Will the Australian government soon deliver us a return of Blasphemy Laws?

Consider UN submissions by Australian organisations like HREOC that are in support of an OIC's push for the UN to adopt what is essentially a bill to limit any criticism of Islam. It attempts to apply censorship around religious subject matter. Specifically it is inspired to quarantine criticism of Islam. It is clumsy and fortunately and rationally the UN voted against it. Is the Australian Human Rights and Equal Opportunity Commission still pushing for it? Seems to be so, which is dumbfounding. Anyone with a questioning mind simply must ask, why is it that Islam cannot tolerate criticism that it needs such significant protections, from criticism? Defamation_of_religion_and_the_United_Nations

Have we already seen Blasphemy charges brought against critics of Islam in Australia?
Catch the Fire Ministries Inc & Ors v Islamic Council of Victoria Inc

Official interference by Australian organisations (like HEROC via the OIC) is to be loudly objected. It is an interference in the conduct of free association, free thought and freedom of expression. Citizens of open secular democracies believe they have these rights along with the right to a religion or to have no religion. To exempt organised religions from examination, challenge and criticism is hugely concerning. Legislation to criminalise and expose to litigation any person or organisation who critiques religion, any religion, limits freedom of expression in ways which smack of dictatorial control. In George Orwell's 1984, thoughts must be kept secret or individuals will expose themselves to retribution by the dictatorship. The sort of resources this requires, if adopted large scale, changes society.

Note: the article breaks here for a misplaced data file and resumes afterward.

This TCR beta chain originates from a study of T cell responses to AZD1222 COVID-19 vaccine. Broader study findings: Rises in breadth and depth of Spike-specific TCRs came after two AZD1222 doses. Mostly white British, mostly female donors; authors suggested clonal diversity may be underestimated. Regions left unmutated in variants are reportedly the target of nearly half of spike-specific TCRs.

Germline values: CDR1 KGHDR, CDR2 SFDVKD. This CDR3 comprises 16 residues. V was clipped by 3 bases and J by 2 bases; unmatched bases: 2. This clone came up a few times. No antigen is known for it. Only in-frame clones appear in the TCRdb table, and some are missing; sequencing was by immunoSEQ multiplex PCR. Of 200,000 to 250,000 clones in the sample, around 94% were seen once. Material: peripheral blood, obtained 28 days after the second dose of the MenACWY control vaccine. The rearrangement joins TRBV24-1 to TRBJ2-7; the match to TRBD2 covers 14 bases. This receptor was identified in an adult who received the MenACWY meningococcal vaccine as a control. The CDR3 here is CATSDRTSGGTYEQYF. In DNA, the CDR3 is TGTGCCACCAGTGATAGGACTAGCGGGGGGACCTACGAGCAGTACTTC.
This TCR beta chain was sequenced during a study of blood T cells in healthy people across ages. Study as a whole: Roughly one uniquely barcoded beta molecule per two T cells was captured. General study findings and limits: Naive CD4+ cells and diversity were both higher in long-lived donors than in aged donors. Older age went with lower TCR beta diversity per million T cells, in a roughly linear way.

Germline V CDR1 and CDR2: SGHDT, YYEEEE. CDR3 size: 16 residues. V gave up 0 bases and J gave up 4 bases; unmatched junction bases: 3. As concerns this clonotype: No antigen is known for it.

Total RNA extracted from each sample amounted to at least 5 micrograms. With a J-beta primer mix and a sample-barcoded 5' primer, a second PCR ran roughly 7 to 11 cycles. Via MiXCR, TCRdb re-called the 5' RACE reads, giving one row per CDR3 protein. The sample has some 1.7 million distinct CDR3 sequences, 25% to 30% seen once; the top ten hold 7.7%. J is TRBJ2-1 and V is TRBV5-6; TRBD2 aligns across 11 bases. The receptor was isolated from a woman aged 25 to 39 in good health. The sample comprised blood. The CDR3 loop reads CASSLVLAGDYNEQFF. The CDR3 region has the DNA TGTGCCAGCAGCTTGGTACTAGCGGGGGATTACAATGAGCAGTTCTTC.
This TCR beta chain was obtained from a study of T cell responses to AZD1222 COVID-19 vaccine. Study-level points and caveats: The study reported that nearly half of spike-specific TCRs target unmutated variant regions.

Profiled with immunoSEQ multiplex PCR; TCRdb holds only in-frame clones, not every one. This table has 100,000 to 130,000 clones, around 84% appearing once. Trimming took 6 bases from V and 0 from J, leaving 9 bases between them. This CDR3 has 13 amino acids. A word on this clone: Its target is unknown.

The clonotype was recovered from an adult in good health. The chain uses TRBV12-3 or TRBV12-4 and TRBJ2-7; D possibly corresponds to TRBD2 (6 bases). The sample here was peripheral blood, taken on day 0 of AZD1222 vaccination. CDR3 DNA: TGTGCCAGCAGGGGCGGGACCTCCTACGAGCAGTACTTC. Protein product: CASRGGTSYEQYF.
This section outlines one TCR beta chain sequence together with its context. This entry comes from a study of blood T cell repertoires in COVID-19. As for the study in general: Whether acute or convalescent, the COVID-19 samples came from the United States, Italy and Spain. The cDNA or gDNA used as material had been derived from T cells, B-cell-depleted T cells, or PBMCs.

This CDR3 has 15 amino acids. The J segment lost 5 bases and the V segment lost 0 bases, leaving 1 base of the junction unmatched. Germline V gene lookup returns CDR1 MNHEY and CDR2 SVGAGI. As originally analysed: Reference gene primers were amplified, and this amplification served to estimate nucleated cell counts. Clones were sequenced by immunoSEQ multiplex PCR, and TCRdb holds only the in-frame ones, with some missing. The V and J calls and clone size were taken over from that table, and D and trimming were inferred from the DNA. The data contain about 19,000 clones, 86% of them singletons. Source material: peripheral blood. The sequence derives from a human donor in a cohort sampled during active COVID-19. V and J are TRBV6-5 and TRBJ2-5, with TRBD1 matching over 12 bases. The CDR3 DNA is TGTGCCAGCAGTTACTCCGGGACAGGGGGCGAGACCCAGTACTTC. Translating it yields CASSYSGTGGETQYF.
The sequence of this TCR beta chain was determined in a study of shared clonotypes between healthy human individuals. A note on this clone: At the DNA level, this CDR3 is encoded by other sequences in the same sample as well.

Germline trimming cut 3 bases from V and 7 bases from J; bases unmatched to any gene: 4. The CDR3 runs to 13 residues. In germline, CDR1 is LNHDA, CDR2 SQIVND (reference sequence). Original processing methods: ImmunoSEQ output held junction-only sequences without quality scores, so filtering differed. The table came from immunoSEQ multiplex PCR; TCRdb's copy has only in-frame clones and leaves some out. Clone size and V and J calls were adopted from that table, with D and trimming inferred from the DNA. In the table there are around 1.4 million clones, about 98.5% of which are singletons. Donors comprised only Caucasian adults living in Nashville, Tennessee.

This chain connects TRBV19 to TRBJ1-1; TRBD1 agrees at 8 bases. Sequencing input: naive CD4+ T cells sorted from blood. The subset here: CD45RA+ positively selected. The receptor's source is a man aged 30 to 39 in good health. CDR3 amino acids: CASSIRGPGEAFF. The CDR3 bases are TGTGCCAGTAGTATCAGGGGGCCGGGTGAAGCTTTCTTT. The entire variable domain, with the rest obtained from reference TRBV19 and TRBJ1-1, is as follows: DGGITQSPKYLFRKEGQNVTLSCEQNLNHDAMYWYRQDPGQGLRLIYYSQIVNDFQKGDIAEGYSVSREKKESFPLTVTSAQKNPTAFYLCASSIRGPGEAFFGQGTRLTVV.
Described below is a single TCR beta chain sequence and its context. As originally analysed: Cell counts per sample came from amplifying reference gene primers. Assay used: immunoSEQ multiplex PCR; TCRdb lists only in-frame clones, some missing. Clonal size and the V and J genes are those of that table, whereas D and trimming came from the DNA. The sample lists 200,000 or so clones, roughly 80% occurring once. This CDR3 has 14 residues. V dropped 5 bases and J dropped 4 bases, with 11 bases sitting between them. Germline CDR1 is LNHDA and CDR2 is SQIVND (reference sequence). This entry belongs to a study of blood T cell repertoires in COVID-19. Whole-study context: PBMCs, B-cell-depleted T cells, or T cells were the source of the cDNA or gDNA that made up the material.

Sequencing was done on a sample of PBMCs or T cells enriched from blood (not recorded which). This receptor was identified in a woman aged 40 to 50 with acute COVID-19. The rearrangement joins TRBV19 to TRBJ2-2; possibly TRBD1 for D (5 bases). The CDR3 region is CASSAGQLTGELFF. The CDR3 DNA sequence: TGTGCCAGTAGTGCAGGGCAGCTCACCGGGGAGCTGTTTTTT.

Intolerance of criticism of political systems, religions or cultures must not be tolerated.

Artists, thinkers, individuals, all must freely examine the society in which they live and critic its fundamental flaws from any angle and without fear of prosecution. The consequence is not only literally state controlled censorship but a self-censorshi because prosecution for a criticism, opinion or conclusion has become a very real threat. One feeds the other and what we get is a closed, fearful and ignorant society.

The message this push to quarantine religion from criticism sends is we must practice silence or "self-censorship" for if you do dare to present a difficult or seriously critical thesis you risk prosecution (legalised persecution) or banishment.

Is this really what we want?

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About Leeanneart

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Melbourne, Victoria, Australia
We are first and foremost human with a responsibility to the humanity within us and not to any faith, political, apolitical, social or societal group, union or faction. We are responsible for our own reputation, and for what deeds we do and what achievements or otherwise in life we enjoy. The rest is nonsense.